PDF files of the Mapudungun/English glossary now on website

I know it’s a hassle having to go back to Arauco‘s glossary at the back of the paperback, or worse, in your e-reader, so now there are PDF files available in both  illustrated and unillustrated versions.  Just go to the page  Mapudungun: Language of the Mapuche, mouse down to A Mapudungun/English glossary, mouse over to one the PDF files of the glossary, and click.  Voila!  So now you can download either glossary to your desktop, or print it.

Next, I’m planning to do a series of posts on Mapuche shamanism.

Happy reading!

Names on the Land now Called Chile

CHILE MAP copyThis map depicts cities founded by Valdivia.   It also situates the fictional location of the cave of Ñamku, which I imagine to be in a present day park named Nahuelbuta, on the summit of a mountain on the coastal range which contains some of what little is left of virgin forest.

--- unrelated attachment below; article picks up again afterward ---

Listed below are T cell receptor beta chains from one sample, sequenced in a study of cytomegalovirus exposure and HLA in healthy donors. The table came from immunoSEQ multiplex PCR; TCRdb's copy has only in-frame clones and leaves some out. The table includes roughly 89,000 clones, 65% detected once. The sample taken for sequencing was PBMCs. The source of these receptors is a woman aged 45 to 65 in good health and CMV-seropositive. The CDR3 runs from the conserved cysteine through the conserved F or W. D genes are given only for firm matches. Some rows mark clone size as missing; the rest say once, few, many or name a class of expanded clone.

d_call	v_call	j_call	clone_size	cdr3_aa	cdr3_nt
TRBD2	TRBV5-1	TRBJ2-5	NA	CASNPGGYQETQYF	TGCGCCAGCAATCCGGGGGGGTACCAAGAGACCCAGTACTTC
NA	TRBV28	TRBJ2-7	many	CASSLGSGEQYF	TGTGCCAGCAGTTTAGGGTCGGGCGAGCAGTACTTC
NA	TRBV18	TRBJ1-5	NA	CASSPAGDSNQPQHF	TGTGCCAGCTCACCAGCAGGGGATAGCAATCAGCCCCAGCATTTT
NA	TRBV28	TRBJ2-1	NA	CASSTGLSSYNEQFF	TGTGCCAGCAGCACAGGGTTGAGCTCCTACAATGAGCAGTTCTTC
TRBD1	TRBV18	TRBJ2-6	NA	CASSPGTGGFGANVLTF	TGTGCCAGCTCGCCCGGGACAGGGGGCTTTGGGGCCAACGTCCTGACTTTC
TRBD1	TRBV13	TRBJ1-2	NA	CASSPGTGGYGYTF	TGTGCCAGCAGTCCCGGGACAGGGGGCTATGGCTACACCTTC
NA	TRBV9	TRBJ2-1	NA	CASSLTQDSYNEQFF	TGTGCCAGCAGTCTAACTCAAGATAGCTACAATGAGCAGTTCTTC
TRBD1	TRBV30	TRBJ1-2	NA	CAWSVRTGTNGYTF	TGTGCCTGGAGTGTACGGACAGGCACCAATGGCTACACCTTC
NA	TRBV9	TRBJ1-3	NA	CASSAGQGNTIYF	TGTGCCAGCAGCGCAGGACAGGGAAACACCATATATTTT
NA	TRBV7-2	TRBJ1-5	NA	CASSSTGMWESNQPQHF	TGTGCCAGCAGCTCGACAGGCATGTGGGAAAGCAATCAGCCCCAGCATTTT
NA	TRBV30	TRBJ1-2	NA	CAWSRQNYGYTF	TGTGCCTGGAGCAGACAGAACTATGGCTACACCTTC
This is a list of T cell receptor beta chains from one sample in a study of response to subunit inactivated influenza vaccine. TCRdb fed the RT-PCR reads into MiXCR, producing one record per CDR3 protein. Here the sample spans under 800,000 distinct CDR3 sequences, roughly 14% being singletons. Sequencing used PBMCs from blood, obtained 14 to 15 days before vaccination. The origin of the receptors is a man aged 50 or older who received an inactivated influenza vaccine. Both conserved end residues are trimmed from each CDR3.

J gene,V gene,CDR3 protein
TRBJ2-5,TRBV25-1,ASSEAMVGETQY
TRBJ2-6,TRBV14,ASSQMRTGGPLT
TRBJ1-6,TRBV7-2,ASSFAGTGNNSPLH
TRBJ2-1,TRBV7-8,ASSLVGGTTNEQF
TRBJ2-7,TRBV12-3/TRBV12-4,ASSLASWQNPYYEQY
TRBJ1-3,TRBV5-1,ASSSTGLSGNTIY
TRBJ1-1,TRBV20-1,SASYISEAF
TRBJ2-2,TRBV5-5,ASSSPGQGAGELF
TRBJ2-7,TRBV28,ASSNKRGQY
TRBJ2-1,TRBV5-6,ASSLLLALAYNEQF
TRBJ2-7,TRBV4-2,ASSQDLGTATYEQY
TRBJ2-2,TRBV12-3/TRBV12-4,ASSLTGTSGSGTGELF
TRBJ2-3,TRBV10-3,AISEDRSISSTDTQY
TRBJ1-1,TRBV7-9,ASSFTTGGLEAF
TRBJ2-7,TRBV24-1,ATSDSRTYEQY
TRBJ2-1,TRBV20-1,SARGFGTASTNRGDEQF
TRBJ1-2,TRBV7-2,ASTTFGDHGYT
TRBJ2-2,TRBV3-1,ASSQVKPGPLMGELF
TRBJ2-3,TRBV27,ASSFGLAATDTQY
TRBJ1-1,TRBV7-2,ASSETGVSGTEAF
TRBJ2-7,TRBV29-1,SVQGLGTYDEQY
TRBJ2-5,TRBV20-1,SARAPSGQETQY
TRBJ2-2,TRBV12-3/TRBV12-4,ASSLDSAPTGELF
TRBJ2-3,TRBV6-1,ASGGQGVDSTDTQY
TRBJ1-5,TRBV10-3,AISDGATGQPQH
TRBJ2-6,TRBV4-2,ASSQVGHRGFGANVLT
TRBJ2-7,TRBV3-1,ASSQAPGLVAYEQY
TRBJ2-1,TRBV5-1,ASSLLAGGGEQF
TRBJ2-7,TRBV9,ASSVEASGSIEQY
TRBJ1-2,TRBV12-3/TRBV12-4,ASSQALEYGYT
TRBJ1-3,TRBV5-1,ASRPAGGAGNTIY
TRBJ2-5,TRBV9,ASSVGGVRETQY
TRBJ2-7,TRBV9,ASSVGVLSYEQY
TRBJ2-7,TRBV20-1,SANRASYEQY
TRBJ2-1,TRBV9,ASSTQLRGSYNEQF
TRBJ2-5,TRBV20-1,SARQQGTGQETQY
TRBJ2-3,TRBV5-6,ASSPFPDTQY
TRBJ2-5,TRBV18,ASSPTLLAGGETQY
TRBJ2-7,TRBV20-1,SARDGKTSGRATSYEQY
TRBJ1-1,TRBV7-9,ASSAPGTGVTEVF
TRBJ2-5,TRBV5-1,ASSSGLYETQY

Important rivers are also depicted.  Of these, the Bío Bío became the de facto boundary between Spanish Chile and the lands of the Mapuche, during the 300 or so years that the see-saw conflict between them lasted.

For a summary of this conflict, see: Arauco War, in Wikipedia. Interestingly, this article states that but for fears that other nations might occupy Chile, the Spanish might have abandoned it in the late 16th century, as not worth the war.  The reader might note that, of present day Chile, the third of it north of Santiago composes the Atacama Desert, largely uninhabitable, and considered worthless until the discovery of its minerals (nitrate, copper, and etc.), while the third south of the Bío Bío was Mapuche until the latter part of the 19th century … all of which gives credit to the idea of the abandonment of this distant land … which might lead one wildly to speculate as to what would have happened if the Mapuche actually won their war….